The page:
This compromise is, in many ways, worse than having one’s credit card compromised.  In this instance, stolen data included social security numbers, banking information, and birth dates.  This is not just enough information to max out a credit card, but to access bank accounts and even to establish new lines of credit.  The question that comes top of mind as a result is, how should consumers (or even businesses) protect themselves against this type of attack.  There are a few ways to do so, some of them more onerous than others.

1) Monitor financial accounts - this step is something that is, surprisingly, often overlooked.  However, keeping an eye out for odd looking transactions can help to identify this type of theft and allow you to take action quickly.  Thieves and fraudsters bank (often literally) on the idea that their victims aren’t paying close attention.  So they run “test” transactions to see if they can get away with it.  Sometimes, thieves will hold data for more than a year before testing it, just to lull the victim into a sense of security.

2) Place a credit freeze - a credit freeze allows you to control third party access to your credit.  If a lender cannot access your credit history, then they cannot extend a line of credit.  If you are concerned about whether you might be a victim of a data compromise, or identity theft, this can be beneficial.  There are downsides, though.  Most notably. this can make it more difficult for you to open new lines of credit should you want or need to do so.  The credit freeze, which must be placed with each of the credit reporting agencies, remains in effect until you lift it.

For more information on how to detect and respond to identity or financial fraud, check out the Federal Trade Commission’s Identity Theft website.

On this blog, we have discussed, almost ad nauseum, data breaches.  How they happen, how they can be avoided, what to do if your business is impacted.  What we haven’t discussed much is that most merchants, particularly in the SMB segment, are also consumers.  So what rights do consumers have when their data has been compromised?  The Privacy Rights Clearinghouse has been producing a six part video series on important privacy topics.  This week, the organization released Part 4: Data Breaches: Know Your Rights.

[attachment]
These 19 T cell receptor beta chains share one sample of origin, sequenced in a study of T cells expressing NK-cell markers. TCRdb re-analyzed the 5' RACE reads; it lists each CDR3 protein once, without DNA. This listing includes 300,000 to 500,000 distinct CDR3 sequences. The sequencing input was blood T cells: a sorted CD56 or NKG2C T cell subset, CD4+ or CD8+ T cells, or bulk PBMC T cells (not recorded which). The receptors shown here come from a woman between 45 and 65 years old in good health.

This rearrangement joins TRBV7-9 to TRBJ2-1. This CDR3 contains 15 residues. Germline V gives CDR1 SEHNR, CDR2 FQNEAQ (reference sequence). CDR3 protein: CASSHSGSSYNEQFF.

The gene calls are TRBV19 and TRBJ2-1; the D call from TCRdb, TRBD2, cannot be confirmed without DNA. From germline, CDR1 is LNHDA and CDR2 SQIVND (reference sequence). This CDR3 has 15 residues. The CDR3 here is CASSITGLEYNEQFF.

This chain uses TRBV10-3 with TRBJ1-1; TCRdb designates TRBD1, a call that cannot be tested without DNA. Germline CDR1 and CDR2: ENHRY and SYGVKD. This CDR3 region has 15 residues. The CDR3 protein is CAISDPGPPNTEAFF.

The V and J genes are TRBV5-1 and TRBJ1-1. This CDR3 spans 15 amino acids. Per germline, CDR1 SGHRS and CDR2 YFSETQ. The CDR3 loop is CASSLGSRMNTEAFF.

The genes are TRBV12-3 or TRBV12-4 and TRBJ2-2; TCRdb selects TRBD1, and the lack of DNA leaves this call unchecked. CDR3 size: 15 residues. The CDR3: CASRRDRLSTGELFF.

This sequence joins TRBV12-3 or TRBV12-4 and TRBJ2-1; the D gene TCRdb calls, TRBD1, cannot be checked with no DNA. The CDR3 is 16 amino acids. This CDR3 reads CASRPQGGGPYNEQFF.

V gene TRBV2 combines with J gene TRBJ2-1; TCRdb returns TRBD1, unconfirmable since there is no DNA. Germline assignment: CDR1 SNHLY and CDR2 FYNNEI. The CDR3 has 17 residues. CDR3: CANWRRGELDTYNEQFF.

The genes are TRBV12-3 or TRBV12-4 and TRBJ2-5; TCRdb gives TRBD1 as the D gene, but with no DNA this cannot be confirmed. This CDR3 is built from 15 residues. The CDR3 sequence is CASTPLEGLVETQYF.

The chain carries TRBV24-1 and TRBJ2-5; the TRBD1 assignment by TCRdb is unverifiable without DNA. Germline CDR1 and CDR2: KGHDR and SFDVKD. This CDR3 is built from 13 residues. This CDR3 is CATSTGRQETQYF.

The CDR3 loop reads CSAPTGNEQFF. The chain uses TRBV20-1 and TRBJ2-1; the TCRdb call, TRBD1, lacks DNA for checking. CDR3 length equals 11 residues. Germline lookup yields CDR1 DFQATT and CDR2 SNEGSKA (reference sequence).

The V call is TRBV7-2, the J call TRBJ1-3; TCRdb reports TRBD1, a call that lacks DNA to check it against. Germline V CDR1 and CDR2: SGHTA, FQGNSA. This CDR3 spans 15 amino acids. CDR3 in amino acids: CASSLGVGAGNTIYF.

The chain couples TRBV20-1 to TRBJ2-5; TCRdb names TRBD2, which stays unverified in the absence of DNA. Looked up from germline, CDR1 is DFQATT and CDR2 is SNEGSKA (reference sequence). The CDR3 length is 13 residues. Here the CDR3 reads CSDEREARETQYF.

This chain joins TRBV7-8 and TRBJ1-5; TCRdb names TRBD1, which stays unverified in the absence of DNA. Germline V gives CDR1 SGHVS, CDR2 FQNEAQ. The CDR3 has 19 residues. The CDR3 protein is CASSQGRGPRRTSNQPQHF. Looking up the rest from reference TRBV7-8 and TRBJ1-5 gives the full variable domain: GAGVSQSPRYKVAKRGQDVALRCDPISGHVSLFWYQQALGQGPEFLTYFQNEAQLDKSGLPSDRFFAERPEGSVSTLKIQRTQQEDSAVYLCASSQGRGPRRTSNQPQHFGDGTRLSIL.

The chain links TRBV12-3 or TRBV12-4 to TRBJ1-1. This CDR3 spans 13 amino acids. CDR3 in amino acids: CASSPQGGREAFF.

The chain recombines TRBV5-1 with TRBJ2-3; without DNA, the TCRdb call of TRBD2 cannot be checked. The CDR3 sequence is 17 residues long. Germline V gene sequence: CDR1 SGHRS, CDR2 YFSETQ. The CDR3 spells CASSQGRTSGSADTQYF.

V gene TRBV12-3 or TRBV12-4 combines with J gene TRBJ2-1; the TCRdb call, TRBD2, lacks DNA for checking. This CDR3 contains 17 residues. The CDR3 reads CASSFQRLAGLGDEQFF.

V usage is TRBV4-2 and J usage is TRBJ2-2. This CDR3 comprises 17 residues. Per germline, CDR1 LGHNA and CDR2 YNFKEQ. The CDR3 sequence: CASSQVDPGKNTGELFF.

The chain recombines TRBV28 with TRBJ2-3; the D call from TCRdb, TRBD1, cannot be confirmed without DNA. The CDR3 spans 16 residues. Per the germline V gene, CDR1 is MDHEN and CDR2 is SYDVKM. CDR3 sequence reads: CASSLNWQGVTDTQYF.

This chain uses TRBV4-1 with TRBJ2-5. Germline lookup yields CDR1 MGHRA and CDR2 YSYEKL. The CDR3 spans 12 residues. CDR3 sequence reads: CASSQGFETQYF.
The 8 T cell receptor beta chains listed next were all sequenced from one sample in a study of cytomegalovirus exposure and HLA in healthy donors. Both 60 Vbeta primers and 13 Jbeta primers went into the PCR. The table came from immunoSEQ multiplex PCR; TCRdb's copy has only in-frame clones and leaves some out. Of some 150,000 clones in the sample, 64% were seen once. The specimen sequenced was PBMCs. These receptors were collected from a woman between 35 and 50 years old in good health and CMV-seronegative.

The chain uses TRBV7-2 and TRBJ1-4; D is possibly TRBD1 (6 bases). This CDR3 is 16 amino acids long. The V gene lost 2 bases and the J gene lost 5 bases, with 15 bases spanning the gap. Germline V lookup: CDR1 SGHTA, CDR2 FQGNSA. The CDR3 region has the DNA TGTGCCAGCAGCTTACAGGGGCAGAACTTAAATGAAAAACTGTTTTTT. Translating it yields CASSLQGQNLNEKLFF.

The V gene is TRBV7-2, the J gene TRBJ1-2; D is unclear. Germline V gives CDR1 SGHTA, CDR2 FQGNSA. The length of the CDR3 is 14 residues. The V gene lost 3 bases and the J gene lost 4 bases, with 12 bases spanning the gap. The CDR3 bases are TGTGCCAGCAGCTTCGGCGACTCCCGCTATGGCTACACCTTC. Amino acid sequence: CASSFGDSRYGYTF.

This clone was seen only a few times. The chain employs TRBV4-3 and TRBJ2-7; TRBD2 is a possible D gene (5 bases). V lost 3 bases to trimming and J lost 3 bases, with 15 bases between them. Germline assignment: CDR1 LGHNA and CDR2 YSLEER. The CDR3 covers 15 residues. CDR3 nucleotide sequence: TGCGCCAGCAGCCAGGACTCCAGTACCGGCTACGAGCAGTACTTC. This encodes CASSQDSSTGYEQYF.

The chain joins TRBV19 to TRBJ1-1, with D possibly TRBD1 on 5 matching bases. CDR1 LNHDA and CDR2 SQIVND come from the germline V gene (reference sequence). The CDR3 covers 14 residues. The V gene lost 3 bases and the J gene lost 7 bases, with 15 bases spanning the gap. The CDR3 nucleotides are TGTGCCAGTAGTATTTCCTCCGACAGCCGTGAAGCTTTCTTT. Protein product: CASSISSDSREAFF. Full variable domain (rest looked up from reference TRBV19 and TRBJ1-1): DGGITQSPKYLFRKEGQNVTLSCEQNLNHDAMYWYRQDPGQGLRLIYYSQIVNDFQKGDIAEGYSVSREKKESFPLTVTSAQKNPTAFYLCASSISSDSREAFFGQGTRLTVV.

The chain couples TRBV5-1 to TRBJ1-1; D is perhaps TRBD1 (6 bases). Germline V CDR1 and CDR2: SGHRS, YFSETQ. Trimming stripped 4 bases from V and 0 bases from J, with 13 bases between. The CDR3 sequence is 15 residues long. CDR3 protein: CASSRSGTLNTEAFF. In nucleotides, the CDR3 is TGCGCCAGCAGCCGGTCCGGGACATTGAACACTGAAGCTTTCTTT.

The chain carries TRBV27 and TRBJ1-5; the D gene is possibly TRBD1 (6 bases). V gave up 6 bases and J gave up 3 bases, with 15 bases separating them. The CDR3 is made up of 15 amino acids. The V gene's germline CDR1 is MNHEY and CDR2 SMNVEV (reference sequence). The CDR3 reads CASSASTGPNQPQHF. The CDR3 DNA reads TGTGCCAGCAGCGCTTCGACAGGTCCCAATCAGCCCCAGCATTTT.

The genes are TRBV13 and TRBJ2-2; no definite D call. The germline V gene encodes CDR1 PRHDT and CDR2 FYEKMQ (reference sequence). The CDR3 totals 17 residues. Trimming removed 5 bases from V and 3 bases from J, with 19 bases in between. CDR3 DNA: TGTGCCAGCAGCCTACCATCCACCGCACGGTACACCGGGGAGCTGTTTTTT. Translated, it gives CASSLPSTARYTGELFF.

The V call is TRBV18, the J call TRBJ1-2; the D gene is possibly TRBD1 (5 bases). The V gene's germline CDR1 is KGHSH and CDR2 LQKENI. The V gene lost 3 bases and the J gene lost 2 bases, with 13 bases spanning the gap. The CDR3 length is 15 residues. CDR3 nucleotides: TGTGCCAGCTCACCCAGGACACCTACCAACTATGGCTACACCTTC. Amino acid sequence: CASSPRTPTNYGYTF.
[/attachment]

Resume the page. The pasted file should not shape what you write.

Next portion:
The video walks viewers through an incident in which a consumer is notified that his data has been compromised.  It discusses what questions you should ask and what steps you might take to protect yourself.  As an example, we hear that consumers are often advised to get a “credit freeze” in the wake of a compromise.  But what does that mean and is that really the best option for everyone?

As an additional resources, check out the Fact Sheet also offered by the organization. Unfortunately, data breaches are going to continue to be common for the foreseeable future.  Not because organizations aren’t taking appropriate steps to protect the data, but because data thieves are often highly motivated and see hacking as a high-reward/low-risk activity.  That being the case, as consumers, it makes sense that we educate ourselves on how to respond and what rights we have under the various state or federal laws surrounding our financial or personally identifiable information.